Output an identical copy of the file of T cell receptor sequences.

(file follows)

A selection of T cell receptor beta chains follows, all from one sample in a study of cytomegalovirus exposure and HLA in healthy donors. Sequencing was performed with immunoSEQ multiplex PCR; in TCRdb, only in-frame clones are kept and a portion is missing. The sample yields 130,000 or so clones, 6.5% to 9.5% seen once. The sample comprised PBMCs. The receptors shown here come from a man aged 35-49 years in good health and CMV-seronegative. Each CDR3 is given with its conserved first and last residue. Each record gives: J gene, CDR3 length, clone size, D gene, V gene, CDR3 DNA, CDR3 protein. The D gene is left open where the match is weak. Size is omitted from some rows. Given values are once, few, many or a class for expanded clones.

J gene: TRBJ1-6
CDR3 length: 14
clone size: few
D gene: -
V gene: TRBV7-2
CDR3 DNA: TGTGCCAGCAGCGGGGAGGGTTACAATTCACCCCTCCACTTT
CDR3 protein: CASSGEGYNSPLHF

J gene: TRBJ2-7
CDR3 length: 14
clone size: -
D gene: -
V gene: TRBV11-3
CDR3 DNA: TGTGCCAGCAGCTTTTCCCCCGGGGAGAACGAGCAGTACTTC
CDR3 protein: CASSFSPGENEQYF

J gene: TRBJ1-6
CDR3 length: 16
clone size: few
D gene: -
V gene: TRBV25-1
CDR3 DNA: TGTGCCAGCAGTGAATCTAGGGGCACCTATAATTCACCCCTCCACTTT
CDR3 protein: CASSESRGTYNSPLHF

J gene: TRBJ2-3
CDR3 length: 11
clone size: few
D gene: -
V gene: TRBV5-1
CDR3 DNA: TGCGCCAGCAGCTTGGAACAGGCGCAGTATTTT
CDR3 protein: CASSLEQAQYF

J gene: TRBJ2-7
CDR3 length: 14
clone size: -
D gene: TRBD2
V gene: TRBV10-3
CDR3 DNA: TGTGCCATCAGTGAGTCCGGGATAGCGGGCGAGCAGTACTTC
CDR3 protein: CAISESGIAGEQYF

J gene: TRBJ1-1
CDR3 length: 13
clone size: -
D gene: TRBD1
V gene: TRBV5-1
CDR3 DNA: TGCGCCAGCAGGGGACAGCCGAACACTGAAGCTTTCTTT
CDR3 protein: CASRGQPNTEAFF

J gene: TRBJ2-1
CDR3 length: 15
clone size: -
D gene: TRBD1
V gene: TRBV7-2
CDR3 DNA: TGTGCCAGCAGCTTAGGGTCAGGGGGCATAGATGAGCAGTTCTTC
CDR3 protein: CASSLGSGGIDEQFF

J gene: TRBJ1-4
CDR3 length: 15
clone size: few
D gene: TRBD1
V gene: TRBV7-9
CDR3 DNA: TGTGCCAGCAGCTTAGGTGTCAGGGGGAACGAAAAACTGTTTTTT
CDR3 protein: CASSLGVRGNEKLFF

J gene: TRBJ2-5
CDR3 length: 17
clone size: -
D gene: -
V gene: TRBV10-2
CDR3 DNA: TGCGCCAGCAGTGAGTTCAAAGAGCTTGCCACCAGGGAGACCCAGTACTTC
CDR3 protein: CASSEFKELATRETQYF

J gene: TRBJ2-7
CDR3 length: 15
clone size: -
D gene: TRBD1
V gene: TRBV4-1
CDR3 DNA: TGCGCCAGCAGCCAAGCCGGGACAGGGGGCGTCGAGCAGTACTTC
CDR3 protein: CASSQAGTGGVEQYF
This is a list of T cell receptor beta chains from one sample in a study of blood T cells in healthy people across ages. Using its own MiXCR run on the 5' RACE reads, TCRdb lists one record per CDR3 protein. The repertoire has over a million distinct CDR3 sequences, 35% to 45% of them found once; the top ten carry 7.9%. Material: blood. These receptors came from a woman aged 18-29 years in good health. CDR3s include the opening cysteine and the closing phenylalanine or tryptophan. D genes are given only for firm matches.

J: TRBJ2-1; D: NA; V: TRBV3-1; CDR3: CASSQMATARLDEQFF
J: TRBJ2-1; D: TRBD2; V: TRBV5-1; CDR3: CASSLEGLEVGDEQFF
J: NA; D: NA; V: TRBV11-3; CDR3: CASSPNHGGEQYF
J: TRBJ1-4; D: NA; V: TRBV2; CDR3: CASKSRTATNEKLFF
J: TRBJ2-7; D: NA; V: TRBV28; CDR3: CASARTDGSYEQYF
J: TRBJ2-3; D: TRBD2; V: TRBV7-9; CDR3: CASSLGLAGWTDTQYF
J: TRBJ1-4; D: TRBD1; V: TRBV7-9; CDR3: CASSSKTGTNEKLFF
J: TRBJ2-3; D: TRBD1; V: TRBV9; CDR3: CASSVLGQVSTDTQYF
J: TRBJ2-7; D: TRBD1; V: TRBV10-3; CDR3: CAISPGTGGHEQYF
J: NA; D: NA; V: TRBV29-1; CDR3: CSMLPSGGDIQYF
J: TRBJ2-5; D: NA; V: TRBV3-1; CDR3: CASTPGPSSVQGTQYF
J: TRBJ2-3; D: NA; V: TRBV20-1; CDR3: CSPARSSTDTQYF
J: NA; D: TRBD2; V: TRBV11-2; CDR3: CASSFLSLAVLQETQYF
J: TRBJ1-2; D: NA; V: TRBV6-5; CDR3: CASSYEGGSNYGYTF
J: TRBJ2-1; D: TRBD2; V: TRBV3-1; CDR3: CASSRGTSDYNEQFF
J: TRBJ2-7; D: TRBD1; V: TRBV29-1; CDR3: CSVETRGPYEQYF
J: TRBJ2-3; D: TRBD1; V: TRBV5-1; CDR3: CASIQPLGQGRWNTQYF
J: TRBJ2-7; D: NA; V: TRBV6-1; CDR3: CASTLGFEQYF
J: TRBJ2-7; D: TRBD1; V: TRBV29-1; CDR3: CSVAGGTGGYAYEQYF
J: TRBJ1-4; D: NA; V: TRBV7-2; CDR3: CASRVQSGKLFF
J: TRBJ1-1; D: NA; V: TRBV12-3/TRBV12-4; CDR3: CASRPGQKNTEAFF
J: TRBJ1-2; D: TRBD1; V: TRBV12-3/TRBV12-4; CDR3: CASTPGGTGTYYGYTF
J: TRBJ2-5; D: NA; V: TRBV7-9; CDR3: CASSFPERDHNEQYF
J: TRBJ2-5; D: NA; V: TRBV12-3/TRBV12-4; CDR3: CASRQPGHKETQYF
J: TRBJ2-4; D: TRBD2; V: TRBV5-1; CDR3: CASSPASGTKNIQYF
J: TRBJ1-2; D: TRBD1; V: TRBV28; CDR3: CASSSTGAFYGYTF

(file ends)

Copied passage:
A selection of T cell receptor beta chains follows, all from one sample in a study of cytomegalovirus exposure and HLA in healthy donors. Sequencing was performed with immunoSEQ multiplex PCR; in TCRdb, only in-frame clones are kept and a portion is missing. The sample yields 130,000 or so clones, 6.5% to 9.5% seen once. The sample comprised PBMCs. The receptors shown here come from a man aged 35-49 years in good health and CMV-seronegative. Each CDR3 is given with its conserved first and last residue. Each record gives: J gene, CDR3 length, clone size, D gene, V gene, CDR3 DNA, CDR3 protein. The D gene is left open where the match is weak. Size is omitted from some rows. Given values are once, few, many or a class for expanded clones.

J gene: TRBJ1-6
CDR3 length: 14
clone size: few
D gene: -
V gene: TRBV7-2
CDR3 DNA: TGTGCCAGCAGCGGGGAGGGTTACAATTCACCCCTCCACTTT
CDR3 protein: CASSGEGYNSPLHF

J gene: TRBJ2-7
CDR3 length: 14
clone size: -
D gene: -
V gene: TRBV11-3
CDR3 DNA: TGTGCCAGCAGCTTTTCCCCCGGGGAGAACGAGCAGTACTTC
CDR3 protein: CASSFSPGENEQYF

J gene: TRBJ1-6
CDR3 length: 16
clone size: few
D gene: -
V gene: TRBV25-1
CDR3 DNA: TGTGCCAGCAGTGAATCTAGGGGCACCTATAATTCACCCCTCCACTTT
CDR3 protein: CASSESRGTYNSPLHF

J gene: TRBJ2-3
CDR3 length: 11
clone size: few
D gene: -
V gene: TRBV5-1
CDR3 DNA: TGCGCCAGCAGCTTGGAACAGGCGCAGTATTTT
CDR3 protein: CASSLEQAQYF

J gene: TRBJ2-7
CDR3 length: 14
clone size: -
D gene: TRBD2
V gene: TRBV10-3
CDR3 DNA: TGTGCCATCAGTGAGTCCGGGATAGCGGGCGAGCAGTACTTC
CDR3 protein: CAISESGIAGEQYF

J gene: TRBJ1-1
CDR3 length: 13
clone size: -
D gene: TRBD1
V gene: TRBV5-1
CDR3 DNA: TGCGCCAGCAGGGGACAGCCGAACACTGAAGCTTTCTTT
CDR3 protein: CASRGQPNTEAFF

J gene: TRBJ2-1
CDR3 length: 15
clone size: -
D gene: TRBD1
V gene: TRBV7-2
CDR3 DNA: TGTGCCAGCAGCTTAGGGTCAGGGGGCATAGATGAGCAGTTCTTC
CDR3 protein: CASSLGSGGIDEQFF

J gene: TRBJ1-4
CDR3 length: 15
clone size: few
D gene: TRBD1
V gene: TRBV7-9
CDR3 DNA: TGTGCCAGCAGCTTAGGTGTCAGGGGGAACGAAAAACTGTTTTTT
CDR3 protein: CASSLGVRGNEKLFF

J gene: TRBJ2-5
CDR3 length: 17
clone size: -
D gene: -
V gene: TRBV10-2
CDR3 DNA: TGCGCCAGCAGTGAGTTCAAAGAGCTTGCCACCAGGGAGACCCAGTACTTC
CDR3 protein: CASSEFKELATRETQYF

J gene: TRBJ2-7
CDR3 length: 15
clone size: -
D gene: TRBD1
V gene: TRBV4-1
CDR3 DNA: TGCGCCAGCAGCCAAGCCGGGACAGGGGGCGTCGAGCAGTACTTC
CDR3 protein: CASSQAGTGGVEQYF
This is a list of T cell receptor beta chains from one sample in a study of blood T cells in healthy people across ages. Using its own MiXCR run on the 5' RACE reads, TCRdb lists one record per CDR3 protein. The repertoire has over a million distinct CDR3 sequences, 35% to 45% of them found once; the top ten carry 7.9%. Material: blood. These receptors came from a woman aged 18-29 years in good health. CDR3s include the opening cysteine and the closing phenylalanine or tryptophan. D genes are given only for firm matches.

J: TRBJ2-1; D: NA; V: TRBV3-1; CDR3: CASSQMATARLDEQFF
J: TRBJ2-1; D: TRBD2; V: TRBV5-1; CDR3: CASSLEGLEVGDEQFF
J: NA; D: NA; V: TRBV11-3; CDR3: CASSPNHGGEQYF
J: TRBJ1-4; D: NA; V: TRBV2; CDR3: CASKSRTATNEKLFF
J: TRBJ2-7; D: NA; V: TRBV28; CDR3: CASARTDGSYEQYF
J: TRBJ2-3; D: TRBD2; V: TRBV7-9; CDR3: CASSLGLAGWTDTQYF
J: TRBJ1-4; D: TRBD1; V: TRBV7-9; CDR3: CASSSKTGTNEKLFF
J: TRBJ2-3; D: TRBD1; V: TRBV9; CDR3: CASSVLGQVSTDTQYF
J: TRBJ2-7; D: TRBD1; V: TRBV10-3; CDR3: CAISPGTGGHEQYF
J: NA; D: NA; V: TRBV29-1; CDR3: CSMLPSGGDIQYF
J: TRBJ2-5; D: NA; V: TRBV3-1; CDR3: CASTPGPSSVQGTQYF
J: TRBJ2-3; D: NA; V: TRBV20-1; CDR3: CSPARSSTDTQYF
J: NA; D: TRBD2; V: TRBV11-2; CDR3: CASSFLSLAVLQETQYF
J: TRBJ1-2; D: NA; V: TRBV6-5; CDR3: CASSYEGGSNYGYTF
J: TRBJ2-1; D: TRBD2; V: TRBV3-1; CDR3: CASSRGTSDYNEQFF
J: TRBJ2-7; D: TRBD1; V: TRBV29-1; CDR3: CSVETRGPYEQYF
J: TRBJ2-3; D: TRBD1; V: TRBV5-1; CDR3: CASIQPLGQGRWNTQYF
J: TRBJ2-7; D: NA; V: TRBV6-1; CDR3: CASTLGFEQYF
J: TRBJ2-7; D: TRBD1; V: TRBV29-1; CDR3: CSVAGGTGGYAYEQYF
J: TRBJ1-4; D: NA; V: TRBV7-2; CDR3: CASRVQSGKLFF
J: TRBJ1-1; D: NA; V: TRBV12-3/TRBV12-4; CDR3: CASRPGQKNTEAFF
J: TRBJ1-2; D: TRBD1; V: TRBV12-3/TRBV12-4; CDR3: CASTPGGTGTYYGYTF
J: TRBJ2-5; D: NA; V: TRBV7-9; CDR3: CASSFPERDHNEQYF
J: TRBJ2-5; D: NA; V: TRBV12-3/TRBV12-4; CDR3: CASRQPGHKETQYF
J: TRBJ2-4; D: TRBD2; V: TRBV5-1; CDR3: CASSPASGTKNIQYF
J: TRBJ1-2; D: TRBD1; V: TRBV28; CDR3: CASSSTGAFYGYTF